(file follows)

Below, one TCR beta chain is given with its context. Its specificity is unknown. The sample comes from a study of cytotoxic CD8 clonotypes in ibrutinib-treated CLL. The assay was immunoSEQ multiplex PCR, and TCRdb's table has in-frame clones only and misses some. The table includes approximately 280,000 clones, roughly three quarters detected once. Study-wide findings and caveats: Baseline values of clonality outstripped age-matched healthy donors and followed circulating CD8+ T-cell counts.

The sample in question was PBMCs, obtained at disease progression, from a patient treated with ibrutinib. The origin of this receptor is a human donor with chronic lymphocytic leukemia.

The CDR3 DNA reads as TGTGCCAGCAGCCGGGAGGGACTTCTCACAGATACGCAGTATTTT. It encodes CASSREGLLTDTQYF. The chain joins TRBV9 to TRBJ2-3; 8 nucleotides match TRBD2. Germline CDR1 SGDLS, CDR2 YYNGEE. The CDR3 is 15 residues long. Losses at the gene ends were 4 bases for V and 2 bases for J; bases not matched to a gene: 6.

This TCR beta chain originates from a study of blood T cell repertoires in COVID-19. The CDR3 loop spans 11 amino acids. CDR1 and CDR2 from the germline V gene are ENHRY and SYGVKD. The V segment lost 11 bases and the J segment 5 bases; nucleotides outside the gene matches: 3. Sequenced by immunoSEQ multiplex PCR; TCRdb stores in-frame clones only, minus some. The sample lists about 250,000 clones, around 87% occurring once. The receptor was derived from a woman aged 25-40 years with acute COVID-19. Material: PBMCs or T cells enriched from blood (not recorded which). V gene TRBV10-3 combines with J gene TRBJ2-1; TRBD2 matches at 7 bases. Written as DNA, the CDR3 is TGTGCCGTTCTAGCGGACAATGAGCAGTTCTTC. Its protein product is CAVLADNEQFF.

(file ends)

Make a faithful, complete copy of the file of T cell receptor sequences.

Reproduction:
Below, one TCR beta chain is given with its context. Its specificity is unknown. The sample comes from a study of cytotoxic CD8 clonotypes in ibrutinib-treated CLL. The assay was immunoSEQ multiplex PCR, and TCRdb's table has in-frame clones only and misses some. The table includes approximately 280,000 clones, roughly three quarters detected once. Study-wide findings and caveats: Baseline values of clonality outstripped age-matched healthy donors and followed circulating CD8+ T-cell counts.

The sample in question was PBMCs, obtained at disease progression, from a patient treated with ibrutinib. The origin of this receptor is a human donor with chronic lymphocytic leukemia.

The CDR3 DNA reads as TGTGCCAGCAGCCGGGAGGGACTTCTCACAGATACGCAGTATTTT. It encodes CASSREGLLTDTQYF. The chain joins TRBV9 to TRBJ2-3; 8 nucleotides match TRBD2. Germline CDR1 SGDLS, CDR2 YYNGEE. The CDR3 is 15 residues long. Losses at the gene ends were 4 bases for V and 2 bases for J; bases not matched to a gene: 6.

This TCR beta chain originates from a study of blood T cell repertoires in COVID-19. The CDR3 loop spans 11 amino acids. CDR1 and CDR2 from the germline V gene are ENHRY and SYGVKD. The V segment lost 11 bases and the J segment 5 bases; nucleotides outside the gene matches: 3. Sequenced by immunoSEQ multiplex PCR; TCRdb stores in-frame clones only, minus some. The sample lists about 250,000 clones, around 87% occurring once. The receptor was derived from a woman aged 25-40 years with acute COVID-19. Material: PBMCs or T cells enriched from blood (not recorded which). V gene TRBV10-3 combines with J gene TRBJ2-1; TRBD2 matches at 7 bases. Written as DNA, the CDR3 is TGTGCCGTTCTAGCGGACAATGAGCAGTTCTTC. Its protein product is CAVLADNEQFF.